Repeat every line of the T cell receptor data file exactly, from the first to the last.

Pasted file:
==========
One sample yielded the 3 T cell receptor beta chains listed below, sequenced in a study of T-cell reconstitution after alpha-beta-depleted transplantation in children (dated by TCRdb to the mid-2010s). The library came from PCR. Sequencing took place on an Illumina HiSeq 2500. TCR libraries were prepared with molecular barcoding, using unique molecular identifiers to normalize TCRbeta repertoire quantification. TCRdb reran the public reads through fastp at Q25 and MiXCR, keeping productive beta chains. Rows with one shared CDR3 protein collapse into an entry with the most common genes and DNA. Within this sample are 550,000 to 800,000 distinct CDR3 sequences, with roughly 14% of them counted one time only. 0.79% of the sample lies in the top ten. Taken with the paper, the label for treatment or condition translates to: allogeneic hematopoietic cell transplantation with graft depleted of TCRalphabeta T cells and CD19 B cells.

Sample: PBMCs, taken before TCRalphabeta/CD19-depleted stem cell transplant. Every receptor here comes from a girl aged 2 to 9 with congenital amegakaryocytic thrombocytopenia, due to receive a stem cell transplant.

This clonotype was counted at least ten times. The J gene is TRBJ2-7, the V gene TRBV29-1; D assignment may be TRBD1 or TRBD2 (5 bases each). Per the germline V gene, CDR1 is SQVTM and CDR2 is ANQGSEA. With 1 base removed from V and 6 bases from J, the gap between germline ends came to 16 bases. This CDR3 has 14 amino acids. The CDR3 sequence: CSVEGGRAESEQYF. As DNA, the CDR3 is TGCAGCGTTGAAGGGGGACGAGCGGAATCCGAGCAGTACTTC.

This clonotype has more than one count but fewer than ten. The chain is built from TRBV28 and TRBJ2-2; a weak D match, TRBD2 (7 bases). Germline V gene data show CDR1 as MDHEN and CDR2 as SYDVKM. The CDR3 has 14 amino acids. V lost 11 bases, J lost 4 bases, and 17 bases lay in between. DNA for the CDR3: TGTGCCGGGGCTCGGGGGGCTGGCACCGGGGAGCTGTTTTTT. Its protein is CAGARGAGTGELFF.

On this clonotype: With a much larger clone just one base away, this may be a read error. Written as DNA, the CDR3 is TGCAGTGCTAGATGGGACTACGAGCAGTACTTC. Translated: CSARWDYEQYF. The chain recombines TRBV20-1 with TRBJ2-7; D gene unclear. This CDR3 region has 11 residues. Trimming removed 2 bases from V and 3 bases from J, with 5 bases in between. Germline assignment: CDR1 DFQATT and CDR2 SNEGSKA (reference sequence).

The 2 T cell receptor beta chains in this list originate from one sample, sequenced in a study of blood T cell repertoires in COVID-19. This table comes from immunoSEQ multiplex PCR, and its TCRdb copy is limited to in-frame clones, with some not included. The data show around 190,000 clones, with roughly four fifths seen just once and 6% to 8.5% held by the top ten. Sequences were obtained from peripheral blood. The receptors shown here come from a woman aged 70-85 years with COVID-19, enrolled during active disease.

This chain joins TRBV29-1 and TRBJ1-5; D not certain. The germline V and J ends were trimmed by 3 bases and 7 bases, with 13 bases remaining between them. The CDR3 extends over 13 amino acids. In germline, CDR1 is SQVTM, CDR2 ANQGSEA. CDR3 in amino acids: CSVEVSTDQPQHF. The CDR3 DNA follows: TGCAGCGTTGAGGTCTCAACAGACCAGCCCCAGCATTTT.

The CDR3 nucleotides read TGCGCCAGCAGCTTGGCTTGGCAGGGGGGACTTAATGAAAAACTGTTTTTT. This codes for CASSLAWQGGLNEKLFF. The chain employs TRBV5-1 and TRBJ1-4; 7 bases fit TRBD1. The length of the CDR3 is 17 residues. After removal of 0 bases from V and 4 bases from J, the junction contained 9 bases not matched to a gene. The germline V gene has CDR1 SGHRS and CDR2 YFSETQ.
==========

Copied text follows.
One sample yielded the 3 T cell receptor beta chains listed below, sequenced in a study of T-cell reconstitution after alpha-beta-depleted transplantation in children (dated by TCRdb to the mid-2010s). The library came from PCR. Sequencing took place on an Illumina HiSeq 2500. TCR libraries were prepared with molecular barcoding, using unique molecular identifiers to normalize TCRbeta repertoire quantification. TCRdb reran the public reads through fastp at Q25 and MiXCR, keeping productive beta chains. Rows with one shared CDR3 protein collapse into an entry with the most common genes and DNA. Within this sample are 550,000 to 800,000 distinct CDR3 sequences, with roughly 14% of them counted one time only. 0.79% of the sample lies in the top ten. Taken with the paper, the label for treatment or condition translates to: allogeneic hematopoietic cell transplantation with graft depleted of TCRalphabeta T cells and CD19 B cells.

Sample: PBMCs, taken before TCRalphabeta/CD19-depleted stem cell transplant. Every receptor here comes from a girl aged 2 to 9 with congenital amegakaryocytic thrombocytopenia, due to receive a stem cell transplant.

This clonotype was counted at least ten times. The J gene is TRBJ2-7, the V gene TRBV29-1; D assignment may be TRBD1 or TRBD2 (5 bases each). Per the germline V gene, CDR1 is SQVTM and CDR2 is ANQGSEA. With 1 base removed from V and 6 bases from J, the gap between germline ends came to 16 bases. This CDR3 has 14 amino acids. The CDR3 sequence: CSVEGGRAESEQYF. As DNA, the CDR3 is TGCAGCGTTGAAGGGGGACGAGCGGAATCCGAGCAGTACTTC.

This clonotype has more than one count but fewer than ten. The chain is built from TRBV28 and TRBJ2-2; a weak D match, TRBD2 (7 bases). Germline V gene data show CDR1 as MDHEN and CDR2 as SYDVKM. The CDR3 has 14 amino acids. V lost 11 bases, J lost 4 bases, and 17 bases lay in between. DNA for the CDR3: TGTGCCGGGGCTCGGGGGGCTGGCACCGGGGAGCTGTTTTTT. Its protein is CAGARGAGTGELFF.

On this clonotype: With a much larger clone just one base away, this may be a read error. Written as DNA, the CDR3 is TGCAGTGCTAGATGGGACTACGAGCAGTACTTC. Translated: CSARWDYEQYF. The chain recombines TRBV20-1 with TRBJ2-7; D gene unclear. This CDR3 region has 11 residues. Trimming removed 2 bases from V and 3 bases from J, with 5 bases in between. Germline assignment: CDR1 DFQATT and CDR2 SNEGSKA (reference sequence).

The 2 T cell receptor beta chains in this list originate from one sample, sequenced in a study of blood T cell repertoires in COVID-19. This table comes from immunoSEQ multiplex PCR, and its TCRdb copy is limited to in-frame clones, with some not included. The data show around 190,000 clones, with roughly four fifths seen just once and 6% to 8.5% held by the top ten. Sequences were obtained from peripheral blood. The receptors shown here come from a woman aged 70-85 years with COVID-19, enrolled during active disease.

This chain joins TRBV29-1 and TRBJ1-5; D not certain. The germline V and J ends were trimmed by 3 bases and 7 bases, with 13 bases remaining between them. The CDR3 extends over 13 amino acids. In germline, CDR1 is SQVTM, CDR2 ANQGSEA. CDR3 in amino acids: CSVEVSTDQPQHF. The CDR3 DNA follows: TGCAGCGTTGAGGTCTCAACAGACCAGCCCCAGCATTTT.

The CDR3 nucleotides read TGCGCCAGCAGCTTGGCTTGGCAGGGGGGACTTAATGAAAAACTGTTTTTT. This codes for CASSLAWQGGLNEKLFF. The chain employs TRBV5-1 and TRBJ1-4; 7 bases fit TRBD1. The length of the CDR3 is 17 residues. After removal of 0 bases from V and 4 bases from J, the junction contained 9 bases not matched to a gene. The germline V gene has CDR1 SGHRS and CDR2 YFSETQ.